Noah Shachtman in Wired's Danger Room: "In Afghanistan, local and NATO forces are amassing biometric dossiers on hundreds of thousands of cops, crooks, soldiers, insurgents and ordinary citizens. And now, with NATO’s backing, the Kabul government is putting together a plan to issue biometrically backed identification cards to 1.65 million Afghans by next May."
One Army biometrics manager admitted in the article that such databases become "hit lists" if they fall into the wrong hands.
The biometrics of an Afghanistan National Police officer from
the Kuh-e Safi district are added to the national database with a handheld
monitor. The system uses
fingerprints, iris imaging and facial recognition technology.
(Photo courtesy of Wikimedia and US Army Spc.
William E. Henry, Task Force Cyclon Public Affairs)
Wednesday, October 20
Wednesday, August 4
Some predictions from the UK Department for International Development Through the Livelihoods Resource Center: significant warming across all regions of Afghanistan and a small increase in rainfall in the short term and decreased rainfall later in this century.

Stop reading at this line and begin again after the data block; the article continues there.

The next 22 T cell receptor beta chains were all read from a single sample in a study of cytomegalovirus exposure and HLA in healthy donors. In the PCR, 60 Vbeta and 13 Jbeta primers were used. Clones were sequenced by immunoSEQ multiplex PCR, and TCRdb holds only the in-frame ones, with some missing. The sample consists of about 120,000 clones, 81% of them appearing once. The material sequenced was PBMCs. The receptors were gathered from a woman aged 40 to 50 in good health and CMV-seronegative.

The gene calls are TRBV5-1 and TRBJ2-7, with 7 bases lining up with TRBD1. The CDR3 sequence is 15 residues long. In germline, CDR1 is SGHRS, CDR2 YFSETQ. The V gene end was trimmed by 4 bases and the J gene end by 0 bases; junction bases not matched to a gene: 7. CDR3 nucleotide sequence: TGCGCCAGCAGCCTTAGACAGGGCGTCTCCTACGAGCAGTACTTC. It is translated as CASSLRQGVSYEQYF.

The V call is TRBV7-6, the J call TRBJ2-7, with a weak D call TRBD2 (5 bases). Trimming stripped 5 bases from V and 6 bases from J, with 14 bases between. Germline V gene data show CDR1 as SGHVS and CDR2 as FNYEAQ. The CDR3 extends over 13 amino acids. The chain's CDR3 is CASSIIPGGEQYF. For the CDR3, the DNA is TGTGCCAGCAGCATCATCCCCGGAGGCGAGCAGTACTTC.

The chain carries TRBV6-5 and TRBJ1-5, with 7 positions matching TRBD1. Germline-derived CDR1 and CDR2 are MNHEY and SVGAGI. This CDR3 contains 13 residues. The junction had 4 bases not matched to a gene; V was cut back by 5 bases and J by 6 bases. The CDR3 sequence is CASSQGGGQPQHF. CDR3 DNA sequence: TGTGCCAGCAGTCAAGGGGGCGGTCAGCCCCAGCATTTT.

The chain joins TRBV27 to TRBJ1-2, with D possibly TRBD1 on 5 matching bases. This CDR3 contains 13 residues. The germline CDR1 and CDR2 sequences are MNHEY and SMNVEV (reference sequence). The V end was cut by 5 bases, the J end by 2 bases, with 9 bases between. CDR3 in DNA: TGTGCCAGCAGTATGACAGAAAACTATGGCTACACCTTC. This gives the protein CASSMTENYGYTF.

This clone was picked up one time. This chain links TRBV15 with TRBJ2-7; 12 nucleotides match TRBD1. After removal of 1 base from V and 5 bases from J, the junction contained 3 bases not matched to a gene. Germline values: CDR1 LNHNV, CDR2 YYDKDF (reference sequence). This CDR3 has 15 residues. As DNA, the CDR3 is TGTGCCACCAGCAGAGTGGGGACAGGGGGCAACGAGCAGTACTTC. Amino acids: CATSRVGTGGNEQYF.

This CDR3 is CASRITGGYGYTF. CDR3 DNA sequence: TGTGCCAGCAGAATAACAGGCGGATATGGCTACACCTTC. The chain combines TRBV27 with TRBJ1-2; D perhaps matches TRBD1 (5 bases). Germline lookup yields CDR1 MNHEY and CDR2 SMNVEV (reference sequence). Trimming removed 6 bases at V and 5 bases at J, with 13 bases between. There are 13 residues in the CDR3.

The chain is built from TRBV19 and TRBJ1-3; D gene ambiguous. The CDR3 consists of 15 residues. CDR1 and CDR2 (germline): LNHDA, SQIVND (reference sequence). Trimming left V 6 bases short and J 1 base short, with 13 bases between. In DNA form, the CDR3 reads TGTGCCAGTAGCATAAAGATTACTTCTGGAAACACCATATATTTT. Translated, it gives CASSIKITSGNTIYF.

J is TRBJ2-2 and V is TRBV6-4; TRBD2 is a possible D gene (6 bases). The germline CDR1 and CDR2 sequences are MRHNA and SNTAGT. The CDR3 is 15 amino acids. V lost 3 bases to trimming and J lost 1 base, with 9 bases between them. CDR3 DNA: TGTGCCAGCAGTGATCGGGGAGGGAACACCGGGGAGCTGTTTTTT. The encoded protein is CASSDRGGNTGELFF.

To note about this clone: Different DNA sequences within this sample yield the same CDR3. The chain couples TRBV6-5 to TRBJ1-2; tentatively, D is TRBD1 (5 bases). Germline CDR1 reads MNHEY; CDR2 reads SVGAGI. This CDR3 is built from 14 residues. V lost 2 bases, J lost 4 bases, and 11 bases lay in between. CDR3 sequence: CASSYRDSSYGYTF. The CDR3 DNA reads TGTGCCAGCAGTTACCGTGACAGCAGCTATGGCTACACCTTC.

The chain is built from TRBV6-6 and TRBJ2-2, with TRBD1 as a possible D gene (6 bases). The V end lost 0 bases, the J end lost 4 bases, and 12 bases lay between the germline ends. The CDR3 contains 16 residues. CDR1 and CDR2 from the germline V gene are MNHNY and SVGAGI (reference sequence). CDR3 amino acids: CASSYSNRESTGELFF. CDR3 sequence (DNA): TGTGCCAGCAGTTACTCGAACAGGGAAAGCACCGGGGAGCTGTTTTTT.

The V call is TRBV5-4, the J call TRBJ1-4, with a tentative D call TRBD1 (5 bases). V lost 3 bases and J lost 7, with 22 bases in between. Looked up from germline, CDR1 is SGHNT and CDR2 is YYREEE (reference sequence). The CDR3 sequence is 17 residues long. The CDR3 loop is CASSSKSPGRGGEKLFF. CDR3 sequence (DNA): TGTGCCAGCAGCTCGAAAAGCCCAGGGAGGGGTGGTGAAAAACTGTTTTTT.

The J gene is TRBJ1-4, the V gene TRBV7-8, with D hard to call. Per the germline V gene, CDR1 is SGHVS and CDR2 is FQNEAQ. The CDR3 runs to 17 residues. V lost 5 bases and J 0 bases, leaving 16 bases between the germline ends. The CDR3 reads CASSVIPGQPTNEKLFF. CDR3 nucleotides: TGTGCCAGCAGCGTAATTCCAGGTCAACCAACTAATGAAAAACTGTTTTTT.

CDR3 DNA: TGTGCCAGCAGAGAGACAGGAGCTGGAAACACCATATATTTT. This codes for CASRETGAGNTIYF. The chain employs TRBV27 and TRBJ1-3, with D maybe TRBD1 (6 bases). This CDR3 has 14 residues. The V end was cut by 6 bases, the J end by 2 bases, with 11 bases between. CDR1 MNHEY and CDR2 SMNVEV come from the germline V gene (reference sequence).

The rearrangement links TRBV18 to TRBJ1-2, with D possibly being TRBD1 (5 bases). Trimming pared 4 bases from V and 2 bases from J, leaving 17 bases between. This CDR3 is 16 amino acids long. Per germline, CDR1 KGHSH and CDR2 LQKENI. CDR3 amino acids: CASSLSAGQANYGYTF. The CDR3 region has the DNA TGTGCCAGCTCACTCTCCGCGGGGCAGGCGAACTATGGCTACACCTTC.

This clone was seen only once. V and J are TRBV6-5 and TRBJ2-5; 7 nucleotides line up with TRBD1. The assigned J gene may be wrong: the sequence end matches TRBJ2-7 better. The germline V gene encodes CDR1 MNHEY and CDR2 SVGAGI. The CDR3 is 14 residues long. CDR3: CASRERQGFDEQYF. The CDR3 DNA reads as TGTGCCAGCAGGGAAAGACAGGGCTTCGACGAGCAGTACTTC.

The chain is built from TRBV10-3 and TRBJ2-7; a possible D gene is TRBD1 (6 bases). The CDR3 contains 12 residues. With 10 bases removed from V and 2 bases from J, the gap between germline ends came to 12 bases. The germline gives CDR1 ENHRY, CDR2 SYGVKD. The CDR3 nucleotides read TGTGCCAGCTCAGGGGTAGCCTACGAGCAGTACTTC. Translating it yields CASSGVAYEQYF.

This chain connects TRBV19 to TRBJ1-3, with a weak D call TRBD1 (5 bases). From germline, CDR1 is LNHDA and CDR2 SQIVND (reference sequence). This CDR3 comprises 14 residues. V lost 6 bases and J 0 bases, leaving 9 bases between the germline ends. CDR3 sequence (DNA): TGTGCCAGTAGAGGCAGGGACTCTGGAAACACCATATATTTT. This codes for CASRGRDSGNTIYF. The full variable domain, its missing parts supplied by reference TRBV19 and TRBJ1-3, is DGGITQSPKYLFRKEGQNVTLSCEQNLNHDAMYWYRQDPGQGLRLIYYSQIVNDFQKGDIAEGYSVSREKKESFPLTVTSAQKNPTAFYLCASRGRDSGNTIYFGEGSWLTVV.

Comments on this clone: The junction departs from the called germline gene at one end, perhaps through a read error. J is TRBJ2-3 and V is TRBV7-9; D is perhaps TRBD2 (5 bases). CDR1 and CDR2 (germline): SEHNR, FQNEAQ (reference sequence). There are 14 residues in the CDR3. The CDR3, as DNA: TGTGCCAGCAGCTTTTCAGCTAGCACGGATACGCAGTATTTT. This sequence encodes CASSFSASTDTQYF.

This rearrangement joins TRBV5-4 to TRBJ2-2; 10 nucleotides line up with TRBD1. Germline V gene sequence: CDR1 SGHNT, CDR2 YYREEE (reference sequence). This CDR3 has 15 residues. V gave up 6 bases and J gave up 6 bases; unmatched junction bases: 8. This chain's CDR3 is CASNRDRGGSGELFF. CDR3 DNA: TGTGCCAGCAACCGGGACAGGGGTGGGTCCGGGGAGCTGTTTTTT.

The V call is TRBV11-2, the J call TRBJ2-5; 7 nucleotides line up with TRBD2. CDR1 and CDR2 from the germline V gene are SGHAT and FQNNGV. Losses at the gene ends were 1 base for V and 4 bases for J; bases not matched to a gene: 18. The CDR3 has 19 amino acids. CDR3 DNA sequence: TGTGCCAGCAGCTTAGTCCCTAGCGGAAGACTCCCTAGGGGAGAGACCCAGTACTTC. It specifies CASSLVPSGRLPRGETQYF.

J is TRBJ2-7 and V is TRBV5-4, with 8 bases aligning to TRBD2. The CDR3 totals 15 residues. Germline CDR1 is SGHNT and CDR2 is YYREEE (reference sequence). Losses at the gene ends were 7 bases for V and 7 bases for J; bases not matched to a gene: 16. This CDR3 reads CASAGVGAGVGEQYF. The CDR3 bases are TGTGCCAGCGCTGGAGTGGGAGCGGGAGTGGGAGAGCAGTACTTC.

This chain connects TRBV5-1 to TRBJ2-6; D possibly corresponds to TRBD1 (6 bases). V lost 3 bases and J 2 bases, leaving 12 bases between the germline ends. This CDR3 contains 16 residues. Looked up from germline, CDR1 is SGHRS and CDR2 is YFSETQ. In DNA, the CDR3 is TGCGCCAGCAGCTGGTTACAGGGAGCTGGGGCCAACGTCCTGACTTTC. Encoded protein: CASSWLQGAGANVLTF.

The report continues: "The climate models suggest that Afghanistan will be confronted by a range of new and increased climatic hazards. The most likely adverse impacts of climate change in Afghanistan are drought related, including associated dynamics of desertification and land degradation. Drought is likely to be regarded as the norm by 2030, rather than as a temporary or cyclical event."
Such predictions suggest that water supplies will be uncertain in the years ahead. This is not good news for farmers or the poor.
As climate change reshapes landscapes, it will also darken the moods of entire countries.
Labels: climate change